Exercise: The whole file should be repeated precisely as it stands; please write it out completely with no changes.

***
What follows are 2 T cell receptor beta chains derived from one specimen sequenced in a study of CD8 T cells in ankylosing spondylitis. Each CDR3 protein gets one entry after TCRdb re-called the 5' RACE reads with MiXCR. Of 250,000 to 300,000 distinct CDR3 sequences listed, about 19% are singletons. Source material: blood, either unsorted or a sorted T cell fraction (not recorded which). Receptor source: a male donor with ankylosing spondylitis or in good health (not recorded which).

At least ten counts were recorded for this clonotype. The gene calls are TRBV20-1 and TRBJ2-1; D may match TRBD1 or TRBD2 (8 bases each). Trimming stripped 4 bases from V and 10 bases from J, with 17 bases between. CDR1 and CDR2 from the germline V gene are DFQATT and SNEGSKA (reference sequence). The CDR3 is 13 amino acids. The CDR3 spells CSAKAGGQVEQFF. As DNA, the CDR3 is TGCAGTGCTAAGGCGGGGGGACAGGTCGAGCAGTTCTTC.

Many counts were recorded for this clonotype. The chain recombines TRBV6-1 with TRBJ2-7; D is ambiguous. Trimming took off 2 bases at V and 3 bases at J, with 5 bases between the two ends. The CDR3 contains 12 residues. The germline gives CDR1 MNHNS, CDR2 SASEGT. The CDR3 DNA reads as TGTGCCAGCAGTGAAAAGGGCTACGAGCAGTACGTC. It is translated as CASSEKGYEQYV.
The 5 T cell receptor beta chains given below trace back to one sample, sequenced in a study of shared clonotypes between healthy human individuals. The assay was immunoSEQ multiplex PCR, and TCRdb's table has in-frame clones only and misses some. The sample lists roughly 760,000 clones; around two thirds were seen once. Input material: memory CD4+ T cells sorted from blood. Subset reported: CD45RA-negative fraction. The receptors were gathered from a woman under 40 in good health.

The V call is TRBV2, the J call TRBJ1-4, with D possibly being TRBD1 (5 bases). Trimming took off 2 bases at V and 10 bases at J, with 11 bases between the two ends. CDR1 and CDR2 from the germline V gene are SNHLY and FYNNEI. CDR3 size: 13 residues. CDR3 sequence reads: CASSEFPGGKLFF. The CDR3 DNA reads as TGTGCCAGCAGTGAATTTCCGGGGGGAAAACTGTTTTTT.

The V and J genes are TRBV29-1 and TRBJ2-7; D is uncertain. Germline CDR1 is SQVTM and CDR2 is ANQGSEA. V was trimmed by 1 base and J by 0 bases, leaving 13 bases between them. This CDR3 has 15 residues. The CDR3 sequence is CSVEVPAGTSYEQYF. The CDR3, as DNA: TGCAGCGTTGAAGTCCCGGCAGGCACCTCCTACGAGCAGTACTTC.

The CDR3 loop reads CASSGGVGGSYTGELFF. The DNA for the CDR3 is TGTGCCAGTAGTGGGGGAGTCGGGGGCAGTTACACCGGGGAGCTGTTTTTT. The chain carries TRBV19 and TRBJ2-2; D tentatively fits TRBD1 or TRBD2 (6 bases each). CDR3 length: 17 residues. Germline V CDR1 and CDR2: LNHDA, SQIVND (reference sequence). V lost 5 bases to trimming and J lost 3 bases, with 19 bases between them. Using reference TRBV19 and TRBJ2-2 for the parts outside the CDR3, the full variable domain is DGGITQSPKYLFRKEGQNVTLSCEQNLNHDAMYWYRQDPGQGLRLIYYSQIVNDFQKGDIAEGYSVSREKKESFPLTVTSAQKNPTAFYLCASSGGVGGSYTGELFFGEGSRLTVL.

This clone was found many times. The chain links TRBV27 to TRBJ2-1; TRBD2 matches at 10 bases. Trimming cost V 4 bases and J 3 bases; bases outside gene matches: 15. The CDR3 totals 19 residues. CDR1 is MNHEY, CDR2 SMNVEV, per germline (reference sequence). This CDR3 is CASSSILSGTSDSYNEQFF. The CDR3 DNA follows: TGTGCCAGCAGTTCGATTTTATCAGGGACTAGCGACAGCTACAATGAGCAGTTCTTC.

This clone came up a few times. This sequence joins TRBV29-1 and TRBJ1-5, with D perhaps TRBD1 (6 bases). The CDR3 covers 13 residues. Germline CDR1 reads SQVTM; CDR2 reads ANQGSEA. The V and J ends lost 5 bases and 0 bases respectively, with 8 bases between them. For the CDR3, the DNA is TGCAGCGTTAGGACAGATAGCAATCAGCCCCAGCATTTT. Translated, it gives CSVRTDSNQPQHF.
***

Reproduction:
What follows are 2 T cell receptor beta chains derived from one specimen sequenced in a study of CD8 T cells in ankylosing spondylitis. Each CDR3 protein gets one entry after TCRdb re-called the 5' RACE reads with MiXCR. Of 250,000 to 300,000 distinct CDR3 sequences listed, about 19% are singletons. Source material: blood, either unsorted or a sorted T cell fraction (not recorded which). Receptor source: a male donor with ankylosing spondylitis or in good health (not recorded which).

At least ten counts were recorded for this clonotype. The gene calls are TRBV20-1 and TRBJ2-1; D may match TRBD1 or TRBD2 (8 bases each). Trimming stripped 4 bases from V and 10 bases from J, with 17 bases between. CDR1 and CDR2 from the germline V gene are DFQATT and SNEGSKA (reference sequence). The CDR3 is 13 amino acids. The CDR3 spells CSAKAGGQVEQFF. As DNA, the CDR3 is TGCAGTGCTAAGGCGGGGGGACAGGTCGAGCAGTTCTTC.

Many counts were recorded for this clonotype. The chain recombines TRBV6-1 with TRBJ2-7; D is ambiguous. Trimming took off 2 bases at V and 3 bases at J, with 5 bases between the two ends. The CDR3 contains 12 residues. The germline gives CDR1 MNHNS, CDR2 SASEGT. The CDR3 DNA reads as TGTGCCAGCAGTGAAAAGGGCTACGAGCAGTACGTC. It is translated as CASSEKGYEQYV.
The 5 T cell receptor beta chains given below trace back to one sample, sequenced in a study of shared clonotypes between healthy human individuals. The assay was immunoSEQ multiplex PCR, and TCRdb's table has in-frame clones only and misses some. The sample lists roughly 760,000 clones; around two thirds were seen once. Input material: memory CD4+ T cells sorted from blood. Subset reported: CD45RA-negative fraction. The receptors were gathered from a woman under 40 in good health.

The V call is TRBV2, the J call TRBJ1-4, with D possibly being TRBD1 (5 bases). Trimming took off 2 bases at V and 10 bases at J, with 11 bases between the two ends. CDR1 and CDR2 from the germline V gene are SNHLY and FYNNEI. CDR3 size: 13 residues. CDR3 sequence reads: CASSEFPGGKLFF. The CDR3 DNA reads as TGTGCCAGCAGTGAATTTCCGGGGGGAAAACTGTTTTTT.

The V and J genes are TRBV29-1 and TRBJ2-7; D is uncertain. Germline CDR1 is SQVTM and CDR2 is ANQGSEA. V was trimmed by 1 base and J by 0 bases, leaving 13 bases between them. This CDR3 has 15 residues. The CDR3 sequence is CSVEVPAGTSYEQYF. The CDR3, as DNA: TGCAGCGTTGAAGTCCCGGCAGGCACCTCCTACGAGCAGTACTTC.

The CDR3 loop reads CASSGGVGGSYTGELFF. The DNA for the CDR3 is TGTGCCAGTAGTGGGGGAGTCGGGGGCAGTTACACCGGGGAGCTGTTTTTT. The chain carries TRBV19 and TRBJ2-2; D tentatively fits TRBD1 or TRBD2 (6 bases each). CDR3 length: 17 residues. Germline V CDR1 and CDR2: LNHDA, SQIVND (reference sequence). V lost 5 bases to trimming and J lost 3 bases, with 19 bases between them. Using reference TRBV19 and TRBJ2-2 for the parts outside the CDR3, the full variable domain is DGGITQSPKYLFRKEGQNVTLSCEQNLNHDAMYWYRQDPGQGLRLIYYSQIVNDFQKGDIAEGYSVSREKKESFPLTVTSAQKNPTAFYLCASSGGVGGSYTGELFFGEGSRLTVL.

This clone was found many times. The chain links TRBV27 to TRBJ2-1; TRBD2 matches at 10 bases. Trimming cost V 4 bases and J 3 bases; bases outside gene matches: 15. The CDR3 totals 19 residues. CDR1 is MNHEY, CDR2 SMNVEV, per germline (reference sequence). This CDR3 is CASSSILSGTSDSYNEQFF. The CDR3 DNA follows: TGTGCCAGCAGTTCGATTTTATCAGGGACTAGCGACAGCTACAATGAGCAGTTCTTC.

This clone came up a few times. This sequence joins TRBV29-1 and TRBJ1-5, with D perhaps TRBD1 (6 bases). The CDR3 covers 13 residues. Germline CDR1 reads SQVTM; CDR2 reads ANQGSEA. The V and J ends lost 5 bases and 0 bases respectively, with 8 bases between them. For the CDR3, the DNA is TGCAGCGTTAGGACAGATAGCAATCAGCCCCAGCATTTT. Translated, it gives CSVRTDSNQPQHF.